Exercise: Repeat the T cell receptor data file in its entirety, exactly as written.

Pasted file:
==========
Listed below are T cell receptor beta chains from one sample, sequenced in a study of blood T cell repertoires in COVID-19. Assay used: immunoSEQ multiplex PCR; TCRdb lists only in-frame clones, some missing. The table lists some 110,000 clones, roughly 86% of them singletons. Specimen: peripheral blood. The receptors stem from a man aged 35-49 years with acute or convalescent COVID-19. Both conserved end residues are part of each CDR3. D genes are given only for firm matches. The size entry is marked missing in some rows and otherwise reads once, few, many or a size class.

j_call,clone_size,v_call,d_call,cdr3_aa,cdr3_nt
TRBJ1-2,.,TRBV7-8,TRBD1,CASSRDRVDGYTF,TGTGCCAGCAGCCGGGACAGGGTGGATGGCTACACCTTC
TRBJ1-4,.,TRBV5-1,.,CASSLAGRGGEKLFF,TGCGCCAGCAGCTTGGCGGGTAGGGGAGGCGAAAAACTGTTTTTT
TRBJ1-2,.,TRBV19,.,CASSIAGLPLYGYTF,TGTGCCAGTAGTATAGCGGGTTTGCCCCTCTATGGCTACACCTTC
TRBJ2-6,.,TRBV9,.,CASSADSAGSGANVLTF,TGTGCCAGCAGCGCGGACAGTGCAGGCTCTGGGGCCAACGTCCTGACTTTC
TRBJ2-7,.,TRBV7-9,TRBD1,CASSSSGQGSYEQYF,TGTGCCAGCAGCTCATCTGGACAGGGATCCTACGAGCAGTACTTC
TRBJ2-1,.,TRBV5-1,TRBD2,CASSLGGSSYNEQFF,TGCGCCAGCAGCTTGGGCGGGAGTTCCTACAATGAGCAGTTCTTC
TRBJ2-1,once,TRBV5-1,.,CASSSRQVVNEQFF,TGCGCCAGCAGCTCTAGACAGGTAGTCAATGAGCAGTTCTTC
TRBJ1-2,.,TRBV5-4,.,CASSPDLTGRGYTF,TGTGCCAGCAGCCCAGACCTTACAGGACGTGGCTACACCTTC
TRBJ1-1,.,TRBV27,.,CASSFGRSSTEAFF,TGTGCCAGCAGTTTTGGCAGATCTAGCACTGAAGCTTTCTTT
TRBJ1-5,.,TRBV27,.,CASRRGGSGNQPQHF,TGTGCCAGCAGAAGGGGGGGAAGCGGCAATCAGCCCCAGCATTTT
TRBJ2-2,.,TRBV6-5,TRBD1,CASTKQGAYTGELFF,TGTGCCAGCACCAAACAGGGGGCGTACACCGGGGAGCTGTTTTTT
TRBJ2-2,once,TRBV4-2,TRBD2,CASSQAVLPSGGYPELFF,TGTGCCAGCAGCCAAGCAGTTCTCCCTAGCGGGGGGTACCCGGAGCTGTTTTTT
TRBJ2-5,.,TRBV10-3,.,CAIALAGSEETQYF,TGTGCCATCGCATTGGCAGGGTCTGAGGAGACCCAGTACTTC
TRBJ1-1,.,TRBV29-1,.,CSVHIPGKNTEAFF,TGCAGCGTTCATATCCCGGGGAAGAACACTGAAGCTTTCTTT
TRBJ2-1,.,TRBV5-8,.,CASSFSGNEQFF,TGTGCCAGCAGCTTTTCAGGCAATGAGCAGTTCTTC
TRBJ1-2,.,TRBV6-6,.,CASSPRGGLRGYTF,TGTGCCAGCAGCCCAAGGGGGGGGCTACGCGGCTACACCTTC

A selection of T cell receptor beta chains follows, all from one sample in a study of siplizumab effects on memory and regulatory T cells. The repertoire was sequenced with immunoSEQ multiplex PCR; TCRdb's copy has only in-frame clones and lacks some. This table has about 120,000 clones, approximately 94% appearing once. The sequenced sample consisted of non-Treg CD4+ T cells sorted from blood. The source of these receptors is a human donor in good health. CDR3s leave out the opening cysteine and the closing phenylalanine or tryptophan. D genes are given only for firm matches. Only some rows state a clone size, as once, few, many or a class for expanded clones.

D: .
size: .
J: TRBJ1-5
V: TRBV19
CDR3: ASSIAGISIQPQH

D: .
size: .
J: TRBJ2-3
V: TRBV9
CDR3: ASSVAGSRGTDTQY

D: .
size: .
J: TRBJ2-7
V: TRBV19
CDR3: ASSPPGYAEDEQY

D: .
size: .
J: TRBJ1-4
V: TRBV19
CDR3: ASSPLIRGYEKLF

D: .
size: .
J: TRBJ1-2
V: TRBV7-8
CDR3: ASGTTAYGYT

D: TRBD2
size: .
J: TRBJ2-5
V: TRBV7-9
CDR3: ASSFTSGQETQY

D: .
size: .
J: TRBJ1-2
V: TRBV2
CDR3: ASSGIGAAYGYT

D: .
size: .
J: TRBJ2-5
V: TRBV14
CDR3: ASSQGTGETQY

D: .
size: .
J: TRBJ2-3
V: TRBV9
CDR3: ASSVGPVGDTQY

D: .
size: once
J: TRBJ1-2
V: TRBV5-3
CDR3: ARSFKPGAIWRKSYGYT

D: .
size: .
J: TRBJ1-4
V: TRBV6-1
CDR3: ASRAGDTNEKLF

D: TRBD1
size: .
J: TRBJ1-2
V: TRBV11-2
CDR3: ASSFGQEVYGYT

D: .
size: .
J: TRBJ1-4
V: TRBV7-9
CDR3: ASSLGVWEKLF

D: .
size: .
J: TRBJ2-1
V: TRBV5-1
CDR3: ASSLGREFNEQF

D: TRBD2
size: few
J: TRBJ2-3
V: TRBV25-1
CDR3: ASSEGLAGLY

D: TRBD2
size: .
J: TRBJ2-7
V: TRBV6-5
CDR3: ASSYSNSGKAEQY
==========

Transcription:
Listed below are T cell receptor beta chains from one sample, sequenced in a study of blood T cell repertoires in COVID-19. Assay used: immunoSEQ multiplex PCR; TCRdb lists only in-frame clones, some missing. The table lists some 110,000 clones, roughly 86% of them singletons. Specimen: peripheral blood. The receptors stem from a man aged 35-49 years with acute or convalescent COVID-19. Both conserved end residues are part of each CDR3. D genes are given only for firm matches. The size entry is marked missing in some rows and otherwise reads once, few, many or a size class.

j_call,clone_size,v_call,d_call,cdr3_aa,cdr3_nt
TRBJ1-2,.,TRBV7-8,TRBD1,CASSRDRVDGYTF,TGTGCCAGCAGCCGGGACAGGGTGGATGGCTACACCTTC
TRBJ1-4,.,TRBV5-1,.,CASSLAGRGGEKLFF,TGCGCCAGCAGCTTGGCGGGTAGGGGAGGCGAAAAACTGTTTTTT
TRBJ1-2,.,TRBV19,.,CASSIAGLPLYGYTF,TGTGCCAGTAGTATAGCGGGTTTGCCCCTCTATGGCTACACCTTC
TRBJ2-6,.,TRBV9,.,CASSADSAGSGANVLTF,TGTGCCAGCAGCGCGGACAGTGCAGGCTCTGGGGCCAACGTCCTGACTTTC
TRBJ2-7,.,TRBV7-9,TRBD1,CASSSSGQGSYEQYF,TGTGCCAGCAGCTCATCTGGACAGGGATCCTACGAGCAGTACTTC
TRBJ2-1,.,TRBV5-1,TRBD2,CASSLGGSSYNEQFF,TGCGCCAGCAGCTTGGGCGGGAGTTCCTACAATGAGCAGTTCTTC
TRBJ2-1,once,TRBV5-1,.,CASSSRQVVNEQFF,TGCGCCAGCAGCTCTAGACAGGTAGTCAATGAGCAGTTCTTC
TRBJ1-2,.,TRBV5-4,.,CASSPDLTGRGYTF,TGTGCCAGCAGCCCAGACCTTACAGGACGTGGCTACACCTTC
TRBJ1-1,.,TRBV27,.,CASSFGRSSTEAFF,TGTGCCAGCAGTTTTGGCAGATCTAGCACTGAAGCTTTCTTT
TRBJ1-5,.,TRBV27,.,CASRRGGSGNQPQHF,TGTGCCAGCAGAAGGGGGGGAAGCGGCAATCAGCCCCAGCATTTT
TRBJ2-2,.,TRBV6-5,TRBD1,CASTKQGAYTGELFF,TGTGCCAGCACCAAACAGGGGGCGTACACCGGGGAGCTGTTTTTT
TRBJ2-2,once,TRBV4-2,TRBD2,CASSQAVLPSGGYPELFF,TGTGCCAGCAGCCAAGCAGTTCTCCCTAGCGGGGGGTACCCGGAGCTGTTTTTT
TRBJ2-5,.,TRBV10-3,.,CAIALAGSEETQYF,TGTGCCATCGCATTGGCAGGGTCTGAGGAGACCCAGTACTTC
TRBJ1-1,.,TRBV29-1,.,CSVHIPGKNTEAFF,TGCAGCGTTCATATCCCGGGGAAGAACACTGAAGCTTTCTTT
TRBJ2-1,.,TRBV5-8,.,CASSFSGNEQFF,TGTGCCAGCAGCTTTTCAGGCAATGAGCAGTTCTTC
TRBJ1-2,.,TRBV6-6,.,CASSPRGGLRGYTF,TGTGCCAGCAGCCCAAGGGGGGGGCTACGCGGCTACACCTTC

A selection of T cell receptor beta chains follows, all from one sample in a study of siplizumab effects on memory and regulatory T cells. The repertoire was sequenced with immunoSEQ multiplex PCR; TCRdb's copy has only in-frame clones and lacks some. This table has about 120,000 clones, approximately 94% appearing once. The sequenced sample consisted of non-Treg CD4+ T cells sorted from blood. The source of these receptors is a human donor in good health. CDR3s leave out the opening cysteine and the closing phenylalanine or tryptophan. D genes are given only for firm matches. Only some rows state a clone size, as once, few, many or a class for expanded clones.

D: .
size: .
J: TRBJ1-5
V: TRBV19
CDR3: ASSIAGISIQPQH

D: .
size: .
J: TRBJ2-3
V: TRBV9
CDR3: ASSVAGSRGTDTQY

D: .
size: .
J: TRBJ2-7
V: TRBV19
CDR3: ASSPPGYAEDEQY

D: .
size: .
J: TRBJ1-4
V: TRBV19
CDR3: ASSPLIRGYEKLF

D: .
size: .
J: TRBJ1-2
V: TRBV7-8
CDR3: ASGTTAYGYT

D: TRBD2
size: .
J: TRBJ2-5
V: TRBV7-9
CDR3: ASSFTSGQETQY

D: .
size: .
J: TRBJ1-2
V: TRBV2
CDR3: ASSGIGAAYGYT

D: .
size: .
J: TRBJ2-5
V: TRBV14
CDR3: ASSQGTGETQY

D: .
size: .
J: TRBJ2-3
V: TRBV9
CDR3: ASSVGPVGDTQY

D: .
size: once
J: TRBJ1-2
V: TRBV5-3
CDR3: ARSFKPGAIWRKSYGYT

D: .
size: .
J: TRBJ1-4
V: TRBV6-1
CDR3: ASRAGDTNEKLF

D: TRBD1
size: .
J: TRBJ1-2
V: TRBV11-2
CDR3: ASSFGQEVYGYT

D: .
size: .
J: TRBJ1-4
V: TRBV7-9
CDR3: ASSLGVWEKLF

D: .
size: .
J: TRBJ2-1
V: TRBV5-1
CDR3: ASSLGREFNEQF

D: TRBD2
size: few
J: TRBJ2-3
V: TRBV25-1
CDR3: ASSEGLAGLY

D: TRBD2
size: .
J: TRBJ2-7
V: TRBV6-5
CDR3: ASSYSNSGKAEQY